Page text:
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Meeting notes, 16 September 2014

From: Amelia Bellamy-Royds <amelia.bellamy.royds@gmail.com>
Date: Tue, 16 Sep 2014 12:40:06 -0600
Message-ID: <CAFDDJ7xOjg1TEdZgB+2YU0-O2xsAwi-sR0421p9HDWsN6v2XEw@mail.gmail.com>
To: List WebPlatform public <public-webplatform@w3.org>
WebPlatform Docs, weekly telcom meeting

Chaired by Doug Schepers (shepazu)
In attendance:

   - Amelia Bellamy-Royds (AmeliaBR, scribing)
   - Jen Simmons (jensimmons)
   - Eliot Graff (eliot)

TOPICS: update on ongoing projects, what's next for compatibility tables

Starting a telcon, with an almost-quorum of 4

shepazu (chairing): schedule -- will be away later in the month, vacation
plus speaking in Sao Paolo; original plan included a DocSprint, but the
local organization has changed over and it looks like it will be more
informal

...recap from last week: we discussed options for a "mini DocSprint",
getting people introduced to the concept, some editing, encouraging
translation into Portuguese

...we really want translations for languages in areas where English is not
a significant second language

eliot: Russian would be another

shepazu: translations are something we should put focus on, have a strategy
around it

... last week we also talked about the HTML5 recommendation status
announcement, considered whether we could have comprehensive HTML docs by
then, but that doesn't seem likely.  Amelia suggested that we prep things
so we are ready for new contributors on HTML, and capitalize on the
announcement to encourage people to document the now-defined standard.

eliot: Our goal (as organizers) has not been to do the documentation, but
to create the infrastructure for the community to write docs, so that seems
like a good strategy

shepazu: By that time, in less than a few weeks, we should have a
functional annotation system.

... we want people to go through the specs, identify areas that need
documentation

AmeliaBR: Clarify: annotations for the specs or annotations for webplatform
docs?

shepazu: they are one and the same,

...we've been working (with renoirb) and the Hypothesis team on this, and
there will be a way for you to search all annotations everywhere; e.g., you
could search "SVG" and "needs example"

... the annotation system will be for our pages, on the wiki, but there
will also be a script on certain W3 specifications, that will be connected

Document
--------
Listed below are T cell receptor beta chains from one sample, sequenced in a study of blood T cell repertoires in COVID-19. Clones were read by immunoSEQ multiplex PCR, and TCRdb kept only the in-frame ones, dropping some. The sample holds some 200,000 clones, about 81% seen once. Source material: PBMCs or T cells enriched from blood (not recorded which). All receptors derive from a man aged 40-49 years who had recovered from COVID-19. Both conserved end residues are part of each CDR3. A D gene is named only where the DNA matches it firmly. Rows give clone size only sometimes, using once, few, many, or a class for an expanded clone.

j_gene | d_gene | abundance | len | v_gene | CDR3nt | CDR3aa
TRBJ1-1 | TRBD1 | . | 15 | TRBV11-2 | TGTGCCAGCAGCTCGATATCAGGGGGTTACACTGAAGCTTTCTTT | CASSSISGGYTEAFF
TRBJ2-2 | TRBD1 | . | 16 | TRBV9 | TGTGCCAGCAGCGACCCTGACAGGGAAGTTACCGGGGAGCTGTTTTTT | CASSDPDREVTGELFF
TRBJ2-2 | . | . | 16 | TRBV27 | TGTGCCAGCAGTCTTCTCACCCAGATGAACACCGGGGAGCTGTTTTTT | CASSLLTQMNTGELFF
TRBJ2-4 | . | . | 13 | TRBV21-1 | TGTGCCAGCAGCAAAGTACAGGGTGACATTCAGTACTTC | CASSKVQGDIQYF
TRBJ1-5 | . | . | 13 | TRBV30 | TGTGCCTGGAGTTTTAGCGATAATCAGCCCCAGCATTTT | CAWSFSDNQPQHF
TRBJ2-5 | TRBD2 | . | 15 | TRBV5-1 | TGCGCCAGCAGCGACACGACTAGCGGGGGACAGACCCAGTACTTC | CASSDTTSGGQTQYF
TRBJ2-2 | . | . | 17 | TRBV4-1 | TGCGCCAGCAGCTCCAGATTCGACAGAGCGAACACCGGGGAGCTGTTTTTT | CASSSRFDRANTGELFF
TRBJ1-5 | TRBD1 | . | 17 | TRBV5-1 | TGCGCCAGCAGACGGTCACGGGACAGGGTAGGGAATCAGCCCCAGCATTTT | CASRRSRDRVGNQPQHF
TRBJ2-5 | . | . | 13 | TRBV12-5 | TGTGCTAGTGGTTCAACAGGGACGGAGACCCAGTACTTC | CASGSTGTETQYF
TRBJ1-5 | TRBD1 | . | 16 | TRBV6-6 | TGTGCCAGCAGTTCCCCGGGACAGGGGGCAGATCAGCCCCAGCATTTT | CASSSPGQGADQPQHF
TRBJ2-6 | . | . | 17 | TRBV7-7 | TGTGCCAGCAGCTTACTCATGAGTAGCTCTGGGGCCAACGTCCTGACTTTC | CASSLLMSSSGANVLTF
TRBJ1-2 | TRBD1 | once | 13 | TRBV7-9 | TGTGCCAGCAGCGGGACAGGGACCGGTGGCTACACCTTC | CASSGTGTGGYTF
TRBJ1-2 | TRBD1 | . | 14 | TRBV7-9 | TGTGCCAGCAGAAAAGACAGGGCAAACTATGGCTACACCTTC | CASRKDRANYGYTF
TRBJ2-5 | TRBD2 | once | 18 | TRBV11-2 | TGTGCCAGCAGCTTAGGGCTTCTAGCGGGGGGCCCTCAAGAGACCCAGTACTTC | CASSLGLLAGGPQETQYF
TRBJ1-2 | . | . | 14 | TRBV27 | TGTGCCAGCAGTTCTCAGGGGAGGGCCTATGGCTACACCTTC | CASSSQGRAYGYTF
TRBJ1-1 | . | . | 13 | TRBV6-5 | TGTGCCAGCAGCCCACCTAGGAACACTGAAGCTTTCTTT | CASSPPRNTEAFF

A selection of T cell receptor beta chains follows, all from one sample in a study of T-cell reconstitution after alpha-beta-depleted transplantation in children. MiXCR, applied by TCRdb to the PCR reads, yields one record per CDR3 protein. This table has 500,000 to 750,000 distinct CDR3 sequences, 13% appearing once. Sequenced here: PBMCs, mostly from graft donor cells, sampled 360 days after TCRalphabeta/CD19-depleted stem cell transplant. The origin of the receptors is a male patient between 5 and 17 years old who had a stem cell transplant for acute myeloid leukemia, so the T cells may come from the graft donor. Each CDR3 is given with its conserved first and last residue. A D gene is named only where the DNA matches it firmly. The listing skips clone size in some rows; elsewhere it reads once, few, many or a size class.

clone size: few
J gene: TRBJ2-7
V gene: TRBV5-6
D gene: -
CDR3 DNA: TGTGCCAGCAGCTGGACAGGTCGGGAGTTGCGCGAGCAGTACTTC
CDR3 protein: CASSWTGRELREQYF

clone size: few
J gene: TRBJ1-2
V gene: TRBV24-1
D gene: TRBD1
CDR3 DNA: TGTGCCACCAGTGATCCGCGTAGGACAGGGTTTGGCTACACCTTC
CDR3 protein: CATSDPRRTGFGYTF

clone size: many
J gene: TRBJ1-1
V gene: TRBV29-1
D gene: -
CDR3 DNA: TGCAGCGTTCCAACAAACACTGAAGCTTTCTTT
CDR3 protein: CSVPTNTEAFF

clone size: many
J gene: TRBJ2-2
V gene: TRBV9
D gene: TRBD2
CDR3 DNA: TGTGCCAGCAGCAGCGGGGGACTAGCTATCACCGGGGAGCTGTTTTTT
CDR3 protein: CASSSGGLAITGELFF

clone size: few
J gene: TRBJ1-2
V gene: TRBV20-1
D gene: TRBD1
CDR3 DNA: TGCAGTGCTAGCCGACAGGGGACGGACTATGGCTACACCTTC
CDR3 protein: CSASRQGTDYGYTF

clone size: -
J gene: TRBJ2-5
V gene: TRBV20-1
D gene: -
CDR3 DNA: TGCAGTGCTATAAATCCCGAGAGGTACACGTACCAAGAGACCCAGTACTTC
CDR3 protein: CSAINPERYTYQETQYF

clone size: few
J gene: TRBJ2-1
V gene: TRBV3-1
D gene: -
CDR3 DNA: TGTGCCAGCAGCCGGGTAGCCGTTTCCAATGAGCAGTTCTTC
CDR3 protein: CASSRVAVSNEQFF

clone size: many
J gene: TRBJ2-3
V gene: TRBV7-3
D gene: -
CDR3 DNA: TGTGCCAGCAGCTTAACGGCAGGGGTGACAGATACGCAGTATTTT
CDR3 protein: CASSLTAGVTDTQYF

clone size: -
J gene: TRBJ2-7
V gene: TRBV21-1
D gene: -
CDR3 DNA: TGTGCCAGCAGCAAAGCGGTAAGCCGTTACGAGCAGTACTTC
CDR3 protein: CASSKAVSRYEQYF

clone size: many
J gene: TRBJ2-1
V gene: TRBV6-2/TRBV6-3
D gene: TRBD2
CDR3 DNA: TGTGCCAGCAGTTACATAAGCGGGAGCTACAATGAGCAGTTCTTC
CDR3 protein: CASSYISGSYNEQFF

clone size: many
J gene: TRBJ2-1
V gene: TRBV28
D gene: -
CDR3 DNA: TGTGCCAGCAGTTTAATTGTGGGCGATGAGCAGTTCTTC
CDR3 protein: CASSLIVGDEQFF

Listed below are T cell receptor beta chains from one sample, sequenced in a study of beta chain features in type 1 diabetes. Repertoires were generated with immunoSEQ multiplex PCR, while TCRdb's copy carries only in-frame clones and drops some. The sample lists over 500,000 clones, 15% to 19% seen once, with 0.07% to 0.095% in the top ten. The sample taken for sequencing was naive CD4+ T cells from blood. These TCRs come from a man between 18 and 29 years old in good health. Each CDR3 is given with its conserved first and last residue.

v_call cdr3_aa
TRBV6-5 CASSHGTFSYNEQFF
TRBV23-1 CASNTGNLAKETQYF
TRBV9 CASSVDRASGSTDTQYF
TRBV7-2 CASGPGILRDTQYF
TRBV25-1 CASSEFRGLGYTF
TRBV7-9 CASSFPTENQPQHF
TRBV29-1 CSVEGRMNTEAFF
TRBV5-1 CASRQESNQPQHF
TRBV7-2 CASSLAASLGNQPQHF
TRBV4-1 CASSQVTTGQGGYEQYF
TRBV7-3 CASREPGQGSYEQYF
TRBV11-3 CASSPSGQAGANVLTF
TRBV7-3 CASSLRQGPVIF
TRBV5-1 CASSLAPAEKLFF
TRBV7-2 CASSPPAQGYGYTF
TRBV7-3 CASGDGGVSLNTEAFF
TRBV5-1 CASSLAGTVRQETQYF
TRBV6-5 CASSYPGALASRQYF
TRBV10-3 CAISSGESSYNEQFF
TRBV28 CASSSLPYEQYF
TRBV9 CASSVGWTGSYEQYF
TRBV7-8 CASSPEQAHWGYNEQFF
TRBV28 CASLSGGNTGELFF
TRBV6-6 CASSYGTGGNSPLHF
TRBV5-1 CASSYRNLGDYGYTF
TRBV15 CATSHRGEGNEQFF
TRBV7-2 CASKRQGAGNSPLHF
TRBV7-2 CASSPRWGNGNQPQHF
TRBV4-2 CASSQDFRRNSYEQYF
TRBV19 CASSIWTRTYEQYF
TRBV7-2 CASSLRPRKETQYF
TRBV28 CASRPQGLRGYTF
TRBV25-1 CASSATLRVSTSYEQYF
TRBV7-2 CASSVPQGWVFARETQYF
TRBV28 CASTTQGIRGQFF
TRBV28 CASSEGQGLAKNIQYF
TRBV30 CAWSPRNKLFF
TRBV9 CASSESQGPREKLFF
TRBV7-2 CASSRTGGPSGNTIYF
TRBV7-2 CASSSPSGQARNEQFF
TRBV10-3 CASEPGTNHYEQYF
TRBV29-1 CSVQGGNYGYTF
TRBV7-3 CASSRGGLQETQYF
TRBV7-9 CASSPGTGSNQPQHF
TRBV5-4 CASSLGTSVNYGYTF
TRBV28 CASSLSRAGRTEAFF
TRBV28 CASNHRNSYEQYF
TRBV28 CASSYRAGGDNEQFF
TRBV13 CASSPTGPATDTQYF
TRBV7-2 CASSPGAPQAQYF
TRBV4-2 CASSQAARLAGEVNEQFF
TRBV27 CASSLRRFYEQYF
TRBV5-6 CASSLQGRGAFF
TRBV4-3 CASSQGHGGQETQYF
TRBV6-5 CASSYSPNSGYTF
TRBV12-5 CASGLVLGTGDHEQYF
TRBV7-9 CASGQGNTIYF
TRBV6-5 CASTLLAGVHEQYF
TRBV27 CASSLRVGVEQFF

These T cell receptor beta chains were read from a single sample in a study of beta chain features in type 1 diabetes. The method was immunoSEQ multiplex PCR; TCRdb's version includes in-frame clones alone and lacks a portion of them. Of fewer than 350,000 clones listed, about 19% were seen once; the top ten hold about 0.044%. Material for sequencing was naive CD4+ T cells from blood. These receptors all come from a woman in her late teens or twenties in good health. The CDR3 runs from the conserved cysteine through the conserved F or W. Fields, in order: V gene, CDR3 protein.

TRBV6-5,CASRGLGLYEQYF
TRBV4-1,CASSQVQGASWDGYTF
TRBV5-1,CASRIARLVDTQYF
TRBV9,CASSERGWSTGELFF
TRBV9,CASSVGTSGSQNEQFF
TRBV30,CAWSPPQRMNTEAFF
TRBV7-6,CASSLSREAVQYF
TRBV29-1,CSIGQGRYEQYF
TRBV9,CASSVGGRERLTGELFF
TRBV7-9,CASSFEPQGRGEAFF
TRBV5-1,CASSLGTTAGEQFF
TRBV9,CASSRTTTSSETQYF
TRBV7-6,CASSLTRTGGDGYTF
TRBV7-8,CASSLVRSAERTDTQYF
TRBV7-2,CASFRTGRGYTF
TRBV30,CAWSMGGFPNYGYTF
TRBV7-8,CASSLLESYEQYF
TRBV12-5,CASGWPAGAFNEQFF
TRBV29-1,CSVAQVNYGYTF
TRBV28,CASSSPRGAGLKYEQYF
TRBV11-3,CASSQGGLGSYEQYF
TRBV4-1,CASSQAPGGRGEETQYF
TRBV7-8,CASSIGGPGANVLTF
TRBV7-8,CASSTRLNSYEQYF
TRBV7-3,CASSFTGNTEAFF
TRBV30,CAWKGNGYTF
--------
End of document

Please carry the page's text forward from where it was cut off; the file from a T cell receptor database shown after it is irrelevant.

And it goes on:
to our server.

... Instead of sending an email, they will make an account on our server
and create a note there which will tie our docs back into the W3 specs.

... It also lets people leave comments on specifications, about what should
be documented on webplatform docs.

... e.g., could identify a specific sentence or detail about an element,
that comment would show up on the webplatform page about that element as
well as on the specs.  Then when the documentation is taken care of, that
comment could be closed in both places.

... and vice versa: if someone leaves a comment on our docs, e.g., that
something is really confusing, that something should be changed in the
actual specs, that comment can easily be connected back to the actual specs.

...we're hoping to get that virtuous cycle going.

... Amelia, what else did we do last week?

AmeliaBR: renoirb gave us an update on compatibility tables, he also sent
some updates to the email list since then

shepazu: now we have to decide if we want to work on the caniuse data, or
focus on the W3 test data

AmeliaBR: I'd recommend focusing energy on the test suite, rather than
spending a lot of time on caniuse.com

jensimmons: but what is the test data like?  I use caniuse all the time,
that's existing, reliability data

<+AmeliaBR> http://test.csswg.org/harness/

<@shepazu> https://github.com/w3c/web-platform-tests

jensimmons: that link, is that the tests, or is that the data?  it's a
terrible user interface

shepazu: it is a terrible user interface, there's lots of data, but it's
not easily available

jensimmons: well that could be the differentiator, where we could make a
difference

eliot: the data is there, but it's not available in a universal way.  Also,
while it's great to have tests connected to the specs, it's nice to have a
more top-level practical synthesis, which is what caniuse does well

AmeliaBR: In a way, the caniuse data complements the MDN data, because it
focuses on the top-level, big concepts, while MDN is more
element-by-element, attribute-by-attribute.  So if we can integrate that
easily in our structure, that would be beneficial to have compat data on
top-level pages

shepazu: I'm kind of on the fence.  We would have to massage the caniuse
data a lot; but, when we adapted the MDN data, we did use codes and info
similar to what caniuse uses, for e.g. whether polyfill or prefix is
required.

...but we would have to work on the mapping of their data to our
categorizations

...and it's not just the data, it's whether we would add anything as far as
making it easier to access

jensimmons: is the plan to merge all the data into one super data set, or